Tales of the Riverbank

As those who follow me on Instagram (or have seen me at the crags) will know, I spent this summer sport climbing on the love-it-or-hate-it limestone we have here in the English Pennines.

Black Swan Rising

Malham Cove

Rubicon, 7a

It’s not the best rock in the world but it certainly has some great routes and the locations of many of the crags are beautiful- it inspires a certain devotion from many of us, particularly those lucky enough to live or work close enough to the crags to get a weekday evening fix. With the long days in the summer these can be quite lengthy sessions!

Rainshadow Rubicon Powerplant

The fingery, technical climbing is much more conducive to redpointing than onsighting: first time up many of the routes they feel desperate and you can be hanging from the rope a lot sooner than you expected, but a few goes later that “I can do this” feeling takes over and you’re lured into a project. Some of use find success on these projects sooner than others…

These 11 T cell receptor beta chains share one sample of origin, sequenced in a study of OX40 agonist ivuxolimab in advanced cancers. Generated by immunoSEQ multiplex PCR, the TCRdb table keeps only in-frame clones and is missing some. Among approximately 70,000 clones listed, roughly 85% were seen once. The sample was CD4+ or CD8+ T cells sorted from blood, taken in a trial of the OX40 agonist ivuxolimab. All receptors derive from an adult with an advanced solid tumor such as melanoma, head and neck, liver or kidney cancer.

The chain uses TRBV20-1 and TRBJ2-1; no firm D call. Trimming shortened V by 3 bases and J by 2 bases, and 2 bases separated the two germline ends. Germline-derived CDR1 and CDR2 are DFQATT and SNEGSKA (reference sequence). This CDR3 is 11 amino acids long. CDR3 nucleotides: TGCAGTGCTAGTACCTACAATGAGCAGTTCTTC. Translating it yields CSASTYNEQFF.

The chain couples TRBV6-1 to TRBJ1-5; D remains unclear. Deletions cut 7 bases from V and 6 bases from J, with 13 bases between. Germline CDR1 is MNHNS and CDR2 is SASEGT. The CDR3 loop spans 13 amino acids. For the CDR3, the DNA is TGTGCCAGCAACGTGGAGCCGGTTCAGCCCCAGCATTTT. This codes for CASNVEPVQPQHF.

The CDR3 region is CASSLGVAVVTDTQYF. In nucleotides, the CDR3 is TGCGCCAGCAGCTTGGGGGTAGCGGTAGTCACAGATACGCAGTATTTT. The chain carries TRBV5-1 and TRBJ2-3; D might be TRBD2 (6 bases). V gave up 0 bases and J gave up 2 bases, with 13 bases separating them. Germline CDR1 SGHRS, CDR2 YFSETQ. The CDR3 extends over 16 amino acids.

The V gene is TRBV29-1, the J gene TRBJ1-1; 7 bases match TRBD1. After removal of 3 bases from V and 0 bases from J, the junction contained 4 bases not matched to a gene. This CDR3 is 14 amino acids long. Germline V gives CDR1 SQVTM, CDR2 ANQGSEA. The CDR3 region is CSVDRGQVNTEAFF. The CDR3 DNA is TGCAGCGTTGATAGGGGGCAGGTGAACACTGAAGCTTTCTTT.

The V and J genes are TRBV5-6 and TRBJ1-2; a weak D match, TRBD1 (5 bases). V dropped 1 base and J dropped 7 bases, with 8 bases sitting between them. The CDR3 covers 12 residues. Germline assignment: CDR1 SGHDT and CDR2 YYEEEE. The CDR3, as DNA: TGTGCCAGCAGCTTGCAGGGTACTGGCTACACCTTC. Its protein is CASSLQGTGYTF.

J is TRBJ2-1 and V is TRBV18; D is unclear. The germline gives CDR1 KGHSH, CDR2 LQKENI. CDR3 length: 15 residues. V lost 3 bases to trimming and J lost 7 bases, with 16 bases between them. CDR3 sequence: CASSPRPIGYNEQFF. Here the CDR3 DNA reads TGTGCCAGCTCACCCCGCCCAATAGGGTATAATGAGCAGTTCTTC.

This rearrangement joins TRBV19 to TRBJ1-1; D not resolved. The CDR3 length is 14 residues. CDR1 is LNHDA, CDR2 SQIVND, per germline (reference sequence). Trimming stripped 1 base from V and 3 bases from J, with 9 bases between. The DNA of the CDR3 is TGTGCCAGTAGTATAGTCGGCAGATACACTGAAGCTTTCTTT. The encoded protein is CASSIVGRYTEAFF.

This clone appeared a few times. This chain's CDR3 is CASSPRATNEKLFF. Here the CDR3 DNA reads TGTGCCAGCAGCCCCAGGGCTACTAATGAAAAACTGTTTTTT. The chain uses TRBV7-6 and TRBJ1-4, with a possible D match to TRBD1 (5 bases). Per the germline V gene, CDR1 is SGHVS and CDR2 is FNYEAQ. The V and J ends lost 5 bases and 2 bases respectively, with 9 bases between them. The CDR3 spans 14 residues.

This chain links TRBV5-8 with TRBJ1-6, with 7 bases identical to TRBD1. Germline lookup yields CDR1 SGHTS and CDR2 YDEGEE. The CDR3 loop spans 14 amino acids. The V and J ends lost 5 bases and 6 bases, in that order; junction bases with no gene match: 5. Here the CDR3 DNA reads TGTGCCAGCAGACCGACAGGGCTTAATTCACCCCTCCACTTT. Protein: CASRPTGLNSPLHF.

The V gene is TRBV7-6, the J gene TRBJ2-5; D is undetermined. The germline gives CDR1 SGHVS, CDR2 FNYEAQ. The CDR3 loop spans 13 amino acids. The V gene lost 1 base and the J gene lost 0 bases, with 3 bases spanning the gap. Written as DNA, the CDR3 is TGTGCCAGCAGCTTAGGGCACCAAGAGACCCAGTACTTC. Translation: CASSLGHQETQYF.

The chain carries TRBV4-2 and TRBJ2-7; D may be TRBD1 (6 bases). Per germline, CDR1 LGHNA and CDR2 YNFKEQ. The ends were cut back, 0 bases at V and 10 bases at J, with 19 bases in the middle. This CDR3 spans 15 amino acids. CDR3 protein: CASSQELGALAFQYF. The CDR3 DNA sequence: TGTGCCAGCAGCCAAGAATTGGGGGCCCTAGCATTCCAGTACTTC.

Afloat in the Moat Monsal Cry Freedom

Although battling with the difficulties of the routes and the headgame of redpointing takes most of my attention I try to remember my camera so I can capture the atmosphere at these crags- it’s hard not to be inspired by the grandeur and beauty of places like Malham Cove and Cheedale Cornice or to be encouraged to try hard by the friendly atmosphere and the displays of skill, strength and determination by some of the country’s best climbers.

Overnite Sensation Litton Bat RouteIt’s been a kind autumn and most of the crags are still dry but as I type the rain is falling and with the days quickly shortening the time when only the hardcore are climbing on this fickle rock is upon us. I’m too in love with the variety of British climbing (and too weak!) to be part of that group, but I’ll be back next summer for sure.

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